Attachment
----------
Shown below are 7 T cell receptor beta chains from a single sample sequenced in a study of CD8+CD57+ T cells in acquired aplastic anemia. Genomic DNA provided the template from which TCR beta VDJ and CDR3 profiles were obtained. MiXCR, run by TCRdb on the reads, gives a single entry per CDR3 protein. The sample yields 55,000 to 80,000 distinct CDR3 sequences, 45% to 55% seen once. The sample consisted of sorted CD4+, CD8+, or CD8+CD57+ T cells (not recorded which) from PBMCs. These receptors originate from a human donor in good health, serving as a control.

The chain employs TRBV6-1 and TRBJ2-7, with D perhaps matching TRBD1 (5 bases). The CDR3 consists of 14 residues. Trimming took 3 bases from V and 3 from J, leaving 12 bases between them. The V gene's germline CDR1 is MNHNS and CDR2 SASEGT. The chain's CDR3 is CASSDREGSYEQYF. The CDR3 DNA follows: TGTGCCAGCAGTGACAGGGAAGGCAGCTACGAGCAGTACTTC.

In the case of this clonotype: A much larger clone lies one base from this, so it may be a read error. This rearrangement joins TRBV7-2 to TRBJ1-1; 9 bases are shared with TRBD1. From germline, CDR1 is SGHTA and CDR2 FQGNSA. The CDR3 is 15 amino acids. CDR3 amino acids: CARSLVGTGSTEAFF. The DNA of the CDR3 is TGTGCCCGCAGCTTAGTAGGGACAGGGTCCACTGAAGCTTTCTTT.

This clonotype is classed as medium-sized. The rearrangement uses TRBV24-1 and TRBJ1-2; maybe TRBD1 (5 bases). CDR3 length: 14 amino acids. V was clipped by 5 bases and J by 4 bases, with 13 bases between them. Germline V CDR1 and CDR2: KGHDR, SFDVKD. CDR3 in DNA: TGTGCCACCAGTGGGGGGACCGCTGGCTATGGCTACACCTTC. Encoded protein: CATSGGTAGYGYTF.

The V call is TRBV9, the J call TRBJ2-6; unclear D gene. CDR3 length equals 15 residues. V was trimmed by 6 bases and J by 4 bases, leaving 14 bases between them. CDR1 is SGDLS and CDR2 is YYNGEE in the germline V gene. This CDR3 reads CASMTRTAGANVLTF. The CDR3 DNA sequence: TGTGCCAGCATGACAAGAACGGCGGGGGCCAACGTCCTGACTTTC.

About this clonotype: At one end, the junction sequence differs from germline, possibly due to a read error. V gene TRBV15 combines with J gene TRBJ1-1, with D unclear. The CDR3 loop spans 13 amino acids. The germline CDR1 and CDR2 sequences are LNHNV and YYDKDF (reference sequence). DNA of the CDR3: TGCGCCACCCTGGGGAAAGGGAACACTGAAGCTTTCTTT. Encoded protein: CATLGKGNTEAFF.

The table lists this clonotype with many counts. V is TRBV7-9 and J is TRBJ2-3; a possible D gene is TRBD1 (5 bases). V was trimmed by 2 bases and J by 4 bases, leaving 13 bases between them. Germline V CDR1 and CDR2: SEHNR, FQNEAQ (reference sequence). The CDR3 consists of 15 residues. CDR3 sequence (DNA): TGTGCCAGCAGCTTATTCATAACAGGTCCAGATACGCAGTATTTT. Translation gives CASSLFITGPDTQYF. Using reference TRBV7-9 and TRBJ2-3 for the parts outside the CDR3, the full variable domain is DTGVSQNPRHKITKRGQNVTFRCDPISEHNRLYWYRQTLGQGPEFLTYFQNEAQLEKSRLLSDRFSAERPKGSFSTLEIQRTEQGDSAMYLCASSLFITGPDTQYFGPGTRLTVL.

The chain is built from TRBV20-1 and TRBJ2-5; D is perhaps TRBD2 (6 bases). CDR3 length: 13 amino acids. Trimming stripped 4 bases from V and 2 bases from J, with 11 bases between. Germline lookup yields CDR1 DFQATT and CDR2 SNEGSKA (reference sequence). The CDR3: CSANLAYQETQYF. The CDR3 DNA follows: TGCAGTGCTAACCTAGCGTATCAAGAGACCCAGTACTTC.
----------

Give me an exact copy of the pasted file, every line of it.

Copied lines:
Shown below are 7 T cell receptor beta chains from a single sample sequenced in a study of CD8+CD57+ T cells in acquired aplastic anemia. Genomic DNA provided the template from which TCR beta VDJ and CDR3 profiles were obtained. MiXCR, run by TCRdb on the reads, gives a single entry per CDR3 protein. The sample yields 55,000 to 80,000 distinct CDR3 sequences, 45% to 55% seen once. The sample consisted of sorted CD4+, CD8+, or CD8+CD57+ T cells (not recorded which) from PBMCs. These receptors originate from a human donor in good health, serving as a control.

The chain employs TRBV6-1 and TRBJ2-7, with D perhaps matching TRBD1 (5 bases). The CDR3 consists of 14 residues. Trimming took 3 bases from V and 3 from J, leaving 12 bases between them. The V gene's germline CDR1 is MNHNS and CDR2 SASEGT. The chain's CDR3 is CASSDREGSYEQYF. The CDR3 DNA follows: TGTGCCAGCAGTGACAGGGAAGGCAGCTACGAGCAGTACTTC.

In the case of this clonotype: A much larger clone lies one base from this, so it may be a read error. This rearrangement joins TRBV7-2 to TRBJ1-1; 9 bases are shared with TRBD1. From germline, CDR1 is SGHTA and CDR2 FQGNSA. The CDR3 is 15 amino acids. CDR3 amino acids: CARSLVGTGSTEAFF. The DNA of the CDR3 is TGTGCCCGCAGCTTAGTAGGGACAGGGTCCACTGAAGCTTTCTTT.

This clonotype is classed as medium-sized. The rearrangement uses TRBV24-1 and TRBJ1-2; maybe TRBD1 (5 bases). CDR3 length: 14 amino acids. V was clipped by 5 bases and J by 4 bases, with 13 bases between them. Germline V CDR1 and CDR2: KGHDR, SFDVKD. CDR3 in DNA: TGTGCCACCAGTGGGGGGACCGCTGGCTATGGCTACACCTTC. Encoded protein: CATSGGTAGYGYTF.

The V call is TRBV9, the J call TRBJ2-6; unclear D gene. CDR3 length equals 15 residues. V was trimmed by 6 bases and J by 4 bases, leaving 14 bases between them. CDR1 is SGDLS and CDR2 is YYNGEE in the germline V gene. This CDR3 reads CASMTRTAGANVLTF. The CDR3 DNA sequence: TGTGCCAGCATGACAAGAACGGCGGGGGCCAACGTCCTGACTTTC.

About this clonotype: At one end, the junction sequence differs from germline, possibly due to a read error. V gene TRBV15 combines with J gene TRBJ1-1, with D unclear. The CDR3 loop spans 13 amino acids. The germline CDR1 and CDR2 sequences are LNHNV and YYDKDF (reference sequence). DNA of the CDR3: TGCGCCACCCTGGGGAAAGGGAACACTGAAGCTTTCTTT. Encoded protein: CATLGKGNTEAFF.

The table lists this clonotype with many counts. V is TRBV7-9 and J is TRBJ2-3; a possible D gene is TRBD1 (5 bases). V was trimmed by 2 bases and J by 4 bases, leaving 13 bases between them. Germline V CDR1 and CDR2: SEHNR, FQNEAQ (reference sequence). The CDR3 consists of 15 residues. CDR3 sequence (DNA): TGTGCCAGCAGCTTATTCATAACAGGTCCAGATACGCAGTATTTT. Translation gives CASSLFITGPDTQYF. Using reference TRBV7-9 and TRBJ2-3 for the parts outside the CDR3, the full variable domain is DTGVSQNPRHKITKRGQNVTFRCDPISEHNRLYWYRQTLGQGPEFLTYFQNEAQLEKSRLLSDRFSAERPKGSFSTLEIQRTEQGDSAMYLCASSLFITGPDTQYFGPGTRLTVL.

The chain is built from TRBV20-1 and TRBJ2-5; D is perhaps TRBD2 (6 bases). CDR3 length: 13 amino acids. Trimming stripped 4 bases from V and 2 bases from J, with 11 bases between. Germline lookup yields CDR1 DFQATT and CDR2 SNEGSKA (reference sequence). The CDR3: CSANLAYQETQYF. The CDR3 DNA follows: TGCAGTGCTAACCTAGCGTATCAAGAGACCCAGTACTTC.